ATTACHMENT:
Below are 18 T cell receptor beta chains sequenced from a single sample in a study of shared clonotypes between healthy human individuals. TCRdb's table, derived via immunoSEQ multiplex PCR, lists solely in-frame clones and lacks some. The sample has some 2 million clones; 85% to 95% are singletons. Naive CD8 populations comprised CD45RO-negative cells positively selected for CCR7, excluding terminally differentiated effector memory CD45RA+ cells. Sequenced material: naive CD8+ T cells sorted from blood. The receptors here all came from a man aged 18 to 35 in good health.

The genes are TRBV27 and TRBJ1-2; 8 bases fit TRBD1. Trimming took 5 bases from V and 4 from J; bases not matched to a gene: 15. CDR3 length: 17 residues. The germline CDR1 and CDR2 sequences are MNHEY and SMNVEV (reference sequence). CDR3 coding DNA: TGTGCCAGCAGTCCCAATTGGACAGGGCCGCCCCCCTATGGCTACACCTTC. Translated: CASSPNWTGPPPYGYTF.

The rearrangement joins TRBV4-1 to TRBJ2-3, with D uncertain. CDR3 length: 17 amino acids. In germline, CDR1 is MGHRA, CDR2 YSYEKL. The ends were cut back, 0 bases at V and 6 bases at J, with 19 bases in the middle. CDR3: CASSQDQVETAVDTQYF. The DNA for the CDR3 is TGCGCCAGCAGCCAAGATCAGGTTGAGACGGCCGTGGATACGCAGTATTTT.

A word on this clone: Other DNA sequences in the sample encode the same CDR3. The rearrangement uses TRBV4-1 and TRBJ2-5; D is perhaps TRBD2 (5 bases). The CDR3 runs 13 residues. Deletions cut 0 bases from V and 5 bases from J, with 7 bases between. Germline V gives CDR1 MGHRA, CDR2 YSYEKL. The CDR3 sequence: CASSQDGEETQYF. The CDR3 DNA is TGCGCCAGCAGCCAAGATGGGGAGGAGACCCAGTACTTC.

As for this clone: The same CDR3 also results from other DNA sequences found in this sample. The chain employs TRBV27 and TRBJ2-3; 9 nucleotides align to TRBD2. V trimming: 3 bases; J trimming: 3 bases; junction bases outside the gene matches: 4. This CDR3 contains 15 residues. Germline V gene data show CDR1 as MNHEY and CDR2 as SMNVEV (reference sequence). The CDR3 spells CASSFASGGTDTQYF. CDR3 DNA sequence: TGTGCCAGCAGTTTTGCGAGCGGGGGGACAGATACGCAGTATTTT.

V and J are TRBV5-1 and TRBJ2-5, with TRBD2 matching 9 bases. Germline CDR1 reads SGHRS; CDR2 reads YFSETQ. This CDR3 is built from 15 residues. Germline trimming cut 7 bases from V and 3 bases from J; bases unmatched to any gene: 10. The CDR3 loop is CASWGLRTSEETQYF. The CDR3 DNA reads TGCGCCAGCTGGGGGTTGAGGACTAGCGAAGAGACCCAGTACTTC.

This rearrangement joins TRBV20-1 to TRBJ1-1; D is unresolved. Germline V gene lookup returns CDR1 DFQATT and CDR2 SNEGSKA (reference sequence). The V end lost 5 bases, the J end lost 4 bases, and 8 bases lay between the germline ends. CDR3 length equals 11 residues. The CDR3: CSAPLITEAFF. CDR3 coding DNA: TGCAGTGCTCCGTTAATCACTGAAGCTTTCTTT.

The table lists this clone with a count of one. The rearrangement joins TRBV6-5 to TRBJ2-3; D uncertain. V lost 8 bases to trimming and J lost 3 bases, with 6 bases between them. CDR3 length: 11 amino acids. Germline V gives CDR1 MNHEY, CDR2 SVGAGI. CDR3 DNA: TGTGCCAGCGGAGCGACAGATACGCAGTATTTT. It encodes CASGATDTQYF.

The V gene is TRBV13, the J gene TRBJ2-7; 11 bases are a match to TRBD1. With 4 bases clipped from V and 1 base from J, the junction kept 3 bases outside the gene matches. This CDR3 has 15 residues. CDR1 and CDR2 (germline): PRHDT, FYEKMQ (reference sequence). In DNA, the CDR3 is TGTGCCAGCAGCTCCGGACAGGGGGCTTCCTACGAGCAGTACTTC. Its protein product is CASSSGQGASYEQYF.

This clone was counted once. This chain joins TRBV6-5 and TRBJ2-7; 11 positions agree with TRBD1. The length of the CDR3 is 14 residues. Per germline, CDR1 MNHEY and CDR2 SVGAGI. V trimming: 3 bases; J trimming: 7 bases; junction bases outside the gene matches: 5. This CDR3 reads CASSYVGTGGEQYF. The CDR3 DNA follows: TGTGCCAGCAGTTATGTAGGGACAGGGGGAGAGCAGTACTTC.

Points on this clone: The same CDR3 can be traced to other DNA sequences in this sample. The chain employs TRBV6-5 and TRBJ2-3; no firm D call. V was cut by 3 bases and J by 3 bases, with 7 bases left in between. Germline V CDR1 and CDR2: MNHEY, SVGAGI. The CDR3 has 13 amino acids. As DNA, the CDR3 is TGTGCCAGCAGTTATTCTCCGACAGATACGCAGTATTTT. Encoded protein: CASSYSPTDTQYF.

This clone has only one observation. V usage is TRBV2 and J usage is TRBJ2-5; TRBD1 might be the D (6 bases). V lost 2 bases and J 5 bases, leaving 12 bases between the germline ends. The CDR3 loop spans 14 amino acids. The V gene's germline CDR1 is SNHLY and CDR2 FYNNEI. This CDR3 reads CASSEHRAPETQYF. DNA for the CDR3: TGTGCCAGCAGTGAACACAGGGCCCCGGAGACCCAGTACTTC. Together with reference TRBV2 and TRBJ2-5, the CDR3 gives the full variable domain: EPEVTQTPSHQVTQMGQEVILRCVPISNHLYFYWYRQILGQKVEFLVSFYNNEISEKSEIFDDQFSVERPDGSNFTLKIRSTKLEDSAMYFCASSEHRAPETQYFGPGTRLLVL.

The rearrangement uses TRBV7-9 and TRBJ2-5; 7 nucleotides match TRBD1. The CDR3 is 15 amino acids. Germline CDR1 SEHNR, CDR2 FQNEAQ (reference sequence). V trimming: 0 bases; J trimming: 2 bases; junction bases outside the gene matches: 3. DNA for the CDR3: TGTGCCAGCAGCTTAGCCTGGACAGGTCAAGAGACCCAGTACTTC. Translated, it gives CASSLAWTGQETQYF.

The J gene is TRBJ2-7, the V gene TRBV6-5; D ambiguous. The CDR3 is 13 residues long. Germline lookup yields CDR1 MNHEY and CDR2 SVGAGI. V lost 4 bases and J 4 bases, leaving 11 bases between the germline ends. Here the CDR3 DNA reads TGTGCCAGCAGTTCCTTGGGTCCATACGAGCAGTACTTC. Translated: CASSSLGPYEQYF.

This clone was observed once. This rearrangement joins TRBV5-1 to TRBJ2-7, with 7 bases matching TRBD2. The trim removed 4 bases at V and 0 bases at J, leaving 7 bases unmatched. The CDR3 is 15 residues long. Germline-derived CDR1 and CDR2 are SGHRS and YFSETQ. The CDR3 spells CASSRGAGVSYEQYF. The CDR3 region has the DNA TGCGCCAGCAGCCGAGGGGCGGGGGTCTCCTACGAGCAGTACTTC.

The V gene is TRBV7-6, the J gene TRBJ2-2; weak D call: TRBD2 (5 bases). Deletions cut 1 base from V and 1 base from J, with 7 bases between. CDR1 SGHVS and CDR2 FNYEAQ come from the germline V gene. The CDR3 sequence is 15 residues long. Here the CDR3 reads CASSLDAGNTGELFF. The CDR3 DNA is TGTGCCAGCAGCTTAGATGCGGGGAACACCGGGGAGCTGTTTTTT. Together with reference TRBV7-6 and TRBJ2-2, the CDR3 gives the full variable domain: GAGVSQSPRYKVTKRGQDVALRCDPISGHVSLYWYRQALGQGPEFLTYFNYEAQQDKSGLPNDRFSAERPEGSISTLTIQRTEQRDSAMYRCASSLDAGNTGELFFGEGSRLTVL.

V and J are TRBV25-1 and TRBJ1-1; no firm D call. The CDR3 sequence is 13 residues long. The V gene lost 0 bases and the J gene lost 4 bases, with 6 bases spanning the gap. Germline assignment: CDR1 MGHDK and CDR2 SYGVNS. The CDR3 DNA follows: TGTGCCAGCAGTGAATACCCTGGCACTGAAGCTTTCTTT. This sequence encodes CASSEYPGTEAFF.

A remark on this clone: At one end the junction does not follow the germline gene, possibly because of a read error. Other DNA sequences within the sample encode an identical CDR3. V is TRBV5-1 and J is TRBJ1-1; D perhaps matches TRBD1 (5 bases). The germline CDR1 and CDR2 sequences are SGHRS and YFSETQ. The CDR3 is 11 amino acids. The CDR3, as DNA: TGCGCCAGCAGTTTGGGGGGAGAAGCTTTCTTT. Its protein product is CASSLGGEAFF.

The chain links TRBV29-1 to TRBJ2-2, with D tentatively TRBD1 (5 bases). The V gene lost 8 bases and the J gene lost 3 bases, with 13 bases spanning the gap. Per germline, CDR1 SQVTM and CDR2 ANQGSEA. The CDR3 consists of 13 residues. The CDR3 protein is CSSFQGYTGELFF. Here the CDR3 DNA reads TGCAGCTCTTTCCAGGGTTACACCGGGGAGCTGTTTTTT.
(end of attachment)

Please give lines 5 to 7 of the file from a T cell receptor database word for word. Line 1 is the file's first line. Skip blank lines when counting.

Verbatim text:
As for this clone: The same CDR3 also results from other DNA sequences found in this sample. The chain employs TRBV27 and TRBJ2-3; 9 nucleotides align to TRBD2. V trimming: 3 bases; J trimming: 3 bases; junction bases outside the gene matches: 4. This CDR3 contains 15 residues. Germline V gene data show CDR1 as MNHEY and CDR2 as SMNVEV (reference sequence). The CDR3 spells CASSFASGGTDTQYF. CDR3 DNA sequence: TGTGCCAGCAGTTTTGCGAGCGGGGGGACAGATACGCAGTATTTT.

V and J are TRBV5-1 and TRBJ2-5, with TRBD2 matching 9 bases. Germline CDR1 reads SGHRS; CDR2 reads YFSETQ. This CDR3 is built from 15 residues. Germline trimming cut 7 bases from V and 3 bases from J; bases unmatched to any gene: 10. The CDR3 loop is CASWGLRTSEETQYF. The CDR3 DNA reads TGCGCCAGCTGGGGGTTGAGGACTAGCGAAGAGACCCAGTACTTC.

This rearrangement joins TRBV20-1 to TRBJ1-1; D is unresolved. Germline V gene lookup returns CDR1 DFQATT and CDR2 SNEGSKA (reference sequence). The V end lost 5 bases, the J end lost 4 bases, and 8 bases lay between the germline ends. CDR3 length equals 11 residues. The CDR3: CSAPLITEAFF. CDR3 coding DNA: TGCAGTGCTCCGTTAATCACTGAAGCTTTCTTT.